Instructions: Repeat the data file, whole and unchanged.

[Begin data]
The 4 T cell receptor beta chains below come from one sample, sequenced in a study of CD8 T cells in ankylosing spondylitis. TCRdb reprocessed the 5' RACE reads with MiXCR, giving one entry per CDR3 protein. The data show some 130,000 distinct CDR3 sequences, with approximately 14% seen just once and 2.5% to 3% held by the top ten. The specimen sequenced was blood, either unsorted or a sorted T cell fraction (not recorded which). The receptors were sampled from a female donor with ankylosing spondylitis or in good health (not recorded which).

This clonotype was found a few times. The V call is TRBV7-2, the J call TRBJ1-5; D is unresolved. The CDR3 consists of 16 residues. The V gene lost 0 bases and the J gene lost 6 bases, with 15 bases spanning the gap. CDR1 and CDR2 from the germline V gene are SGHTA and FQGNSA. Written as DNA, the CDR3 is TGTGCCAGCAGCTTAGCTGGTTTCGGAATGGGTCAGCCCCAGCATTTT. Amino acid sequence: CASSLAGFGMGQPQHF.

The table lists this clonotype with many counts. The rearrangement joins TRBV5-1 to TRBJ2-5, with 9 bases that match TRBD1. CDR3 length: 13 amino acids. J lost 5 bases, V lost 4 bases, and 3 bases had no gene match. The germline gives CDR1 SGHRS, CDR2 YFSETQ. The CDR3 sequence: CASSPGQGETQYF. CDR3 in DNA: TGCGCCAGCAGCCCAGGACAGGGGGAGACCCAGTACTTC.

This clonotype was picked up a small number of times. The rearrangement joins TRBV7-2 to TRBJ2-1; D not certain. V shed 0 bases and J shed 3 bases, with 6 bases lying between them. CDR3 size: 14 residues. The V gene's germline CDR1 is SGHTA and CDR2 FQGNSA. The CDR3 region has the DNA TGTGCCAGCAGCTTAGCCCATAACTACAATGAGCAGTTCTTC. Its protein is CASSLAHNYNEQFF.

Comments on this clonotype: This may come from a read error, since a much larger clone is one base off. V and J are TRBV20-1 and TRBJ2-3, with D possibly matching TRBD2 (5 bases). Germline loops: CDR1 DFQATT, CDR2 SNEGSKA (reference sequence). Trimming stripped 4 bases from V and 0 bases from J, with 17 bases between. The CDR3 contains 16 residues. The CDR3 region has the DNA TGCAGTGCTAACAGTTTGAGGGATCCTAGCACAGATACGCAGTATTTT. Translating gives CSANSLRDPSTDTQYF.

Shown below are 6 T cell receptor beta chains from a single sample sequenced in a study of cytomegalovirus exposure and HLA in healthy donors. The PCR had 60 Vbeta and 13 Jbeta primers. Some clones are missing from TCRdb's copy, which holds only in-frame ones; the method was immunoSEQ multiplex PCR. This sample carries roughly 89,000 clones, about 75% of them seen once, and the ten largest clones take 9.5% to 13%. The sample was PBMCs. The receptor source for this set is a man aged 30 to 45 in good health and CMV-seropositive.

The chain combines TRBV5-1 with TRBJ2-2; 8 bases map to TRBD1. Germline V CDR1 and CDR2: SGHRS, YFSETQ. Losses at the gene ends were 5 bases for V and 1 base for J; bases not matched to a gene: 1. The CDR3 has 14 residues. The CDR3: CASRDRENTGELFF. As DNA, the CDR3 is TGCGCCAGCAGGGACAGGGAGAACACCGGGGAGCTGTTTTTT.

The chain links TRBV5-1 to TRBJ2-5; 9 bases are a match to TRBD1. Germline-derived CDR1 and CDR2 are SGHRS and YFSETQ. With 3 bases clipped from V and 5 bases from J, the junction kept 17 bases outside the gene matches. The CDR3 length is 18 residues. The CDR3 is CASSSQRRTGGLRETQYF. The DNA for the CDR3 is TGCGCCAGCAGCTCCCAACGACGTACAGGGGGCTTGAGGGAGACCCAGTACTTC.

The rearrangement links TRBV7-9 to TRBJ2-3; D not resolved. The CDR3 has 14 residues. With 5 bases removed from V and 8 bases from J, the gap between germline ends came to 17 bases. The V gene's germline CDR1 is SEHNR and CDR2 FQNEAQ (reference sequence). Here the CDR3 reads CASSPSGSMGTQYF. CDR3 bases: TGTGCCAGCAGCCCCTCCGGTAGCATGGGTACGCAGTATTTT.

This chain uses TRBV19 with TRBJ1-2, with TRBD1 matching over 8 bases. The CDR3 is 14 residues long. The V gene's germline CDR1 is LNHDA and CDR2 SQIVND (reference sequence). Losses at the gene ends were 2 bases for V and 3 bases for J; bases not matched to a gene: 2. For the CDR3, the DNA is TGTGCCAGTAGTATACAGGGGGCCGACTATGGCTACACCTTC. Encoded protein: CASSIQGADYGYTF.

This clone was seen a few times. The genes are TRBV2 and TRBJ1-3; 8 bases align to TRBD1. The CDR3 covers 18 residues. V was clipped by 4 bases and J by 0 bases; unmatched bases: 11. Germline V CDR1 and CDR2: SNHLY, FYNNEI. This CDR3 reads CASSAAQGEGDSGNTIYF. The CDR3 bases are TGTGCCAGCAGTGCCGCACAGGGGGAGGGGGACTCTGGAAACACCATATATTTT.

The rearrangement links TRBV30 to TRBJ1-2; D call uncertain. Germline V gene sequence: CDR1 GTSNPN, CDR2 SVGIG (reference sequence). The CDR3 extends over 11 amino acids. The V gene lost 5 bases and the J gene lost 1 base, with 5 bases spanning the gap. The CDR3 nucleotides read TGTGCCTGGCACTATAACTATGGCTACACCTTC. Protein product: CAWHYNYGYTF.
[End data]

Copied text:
The 4 T cell receptor beta chains below come from one sample, sequenced in a study of CD8 T cells in ankylosing spondylitis. TCRdb reprocessed the 5' RACE reads with MiXCR, giving one entry per CDR3 protein. The data show some 130,000 distinct CDR3 sequences, with approximately 14% seen just once and 2.5% to 3% held by the top ten. The specimen sequenced was blood, either unsorted or a sorted T cell fraction (not recorded which). The receptors were sampled from a female donor with ankylosing spondylitis or in good health (not recorded which).

This clonotype was found a few times. The V call is TRBV7-2, the J call TRBJ1-5; D is unresolved. The CDR3 consists of 16 residues. The V gene lost 0 bases and the J gene lost 6 bases, with 15 bases spanning the gap. CDR1 and CDR2 from the germline V gene are SGHTA and FQGNSA. Written as DNA, the CDR3 is TGTGCCAGCAGCTTAGCTGGTTTCGGAATGGGTCAGCCCCAGCATTTT. Amino acid sequence: CASSLAGFGMGQPQHF.

The table lists this clonotype with many counts. The rearrangement joins TRBV5-1 to TRBJ2-5, with 9 bases that match TRBD1. CDR3 length: 13 amino acids. J lost 5 bases, V lost 4 bases, and 3 bases had no gene match. The germline gives CDR1 SGHRS, CDR2 YFSETQ. The CDR3 sequence: CASSPGQGETQYF. CDR3 in DNA: TGCGCCAGCAGCCCAGGACAGGGGGAGACCCAGTACTTC.

This clonotype was picked up a small number of times. The rearrangement joins TRBV7-2 to TRBJ2-1; D not certain. V shed 0 bases and J shed 3 bases, with 6 bases lying between them. CDR3 size: 14 residues. The V gene's germline CDR1 is SGHTA and CDR2 FQGNSA. The CDR3 region has the DNA TGTGCCAGCAGCTTAGCCCATAACTACAATGAGCAGTTCTTC. Its protein is CASSLAHNYNEQFF.

Comments on this clonotype: This may come from a read error, since a much larger clone is one base off. V and J are TRBV20-1 and TRBJ2-3, with D possibly matching TRBD2 (5 bases). Germline loops: CDR1 DFQATT, CDR2 SNEGSKA (reference sequence). Trimming stripped 4 bases from V and 0 bases from J, with 17 bases between. The CDR3 contains 16 residues. The CDR3 region has the DNA TGCAGTGCTAACAGTTTGAGGGATCCTAGCACAGATACGCAGTATTTT. Translating gives CSANSLRDPSTDTQYF.

Shown below are 6 T cell receptor beta chains from a single sample sequenced in a study of cytomegalovirus exposure and HLA in healthy donors. The PCR had 60 Vbeta and 13 Jbeta primers. Some clones are missing from TCRdb's copy, which holds only in-frame ones; the method was immunoSEQ multiplex PCR. This sample carries roughly 89,000 clones, about 75% of them seen once, and the ten largest clones take 9.5% to 13%. The sample was PBMCs. The receptor source for this set is a man aged 30 to 45 in good health and CMV-seropositive.

The chain combines TRBV5-1 with TRBJ2-2; 8 bases map to TRBD1. Germline V CDR1 and CDR2: SGHRS, YFSETQ. Losses at the gene ends were 5 bases for V and 1 base for J; bases not matched to a gene: 1. The CDR3 has 14 residues. The CDR3: CASRDRENTGELFF. As DNA, the CDR3 is TGCGCCAGCAGGGACAGGGAGAACACCGGGGAGCTGTTTTTT.

The chain links TRBV5-1 to TRBJ2-5; 9 bases are a match to TRBD1. Germline-derived CDR1 and CDR2 are SGHRS and YFSETQ. With 3 bases clipped from V and 5 bases from J, the junction kept 17 bases outside the gene matches. The CDR3 length is 18 residues. The CDR3 is CASSSQRRTGGLRETQYF. The DNA for the CDR3 is TGCGCCAGCAGCTCCCAACGACGTACAGGGGGCTTGAGGGAGACCCAGTACTTC.

The rearrangement links TRBV7-9 to TRBJ2-3; D not resolved. The CDR3 has 14 residues. With 5 bases removed from V and 8 bases from J, the gap between germline ends came to 17 bases. The V gene's germline CDR1 is SEHNR and CDR2 FQNEAQ (reference sequence). Here the CDR3 reads CASSPSGSMGTQYF. CDR3 bases: TGTGCCAGCAGCCCCTCCGGTAGCATGGGTACGCAGTATTTT.

This chain uses TRBV19 with TRBJ1-2, with TRBD1 matching over 8 bases. The CDR3 is 14 residues long. The V gene's germline CDR1 is LNHDA and CDR2 SQIVND (reference sequence). Losses at the gene ends were 2 bases for V and 3 bases for J; bases not matched to a gene: 2. For the CDR3, the DNA is TGTGCCAGTAGTATACAGGGGGCCGACTATGGCTACACCTTC. Encoded protein: CASSIQGADYGYTF.

This clone was seen a few times. The genes are TRBV2 and TRBJ1-3; 8 bases align to TRBD1. The CDR3 covers 18 residues. V was clipped by 4 bases and J by 0 bases; unmatched bases: 11. Germline V CDR1 and CDR2: SNHLY, FYNNEI. This CDR3 reads CASSAAQGEGDSGNTIYF. The CDR3 bases are TGTGCCAGCAGTGCCGCACAGGGGGAGGGGGACTCTGGAAACACCATATATTTT.

The rearrangement links TRBV30 to TRBJ1-2; D call uncertain. Germline V gene sequence: CDR1 GTSNPN, CDR2 SVGIG (reference sequence). The CDR3 extends over 11 amino acids. The V gene lost 5 bases and the J gene lost 1 base, with 5 bases spanning the gap. The CDR3 nucleotides read TGTGCCTGGCACTATAACTATGGCTACACCTTC. Protein product: CAWHYNYGYTF.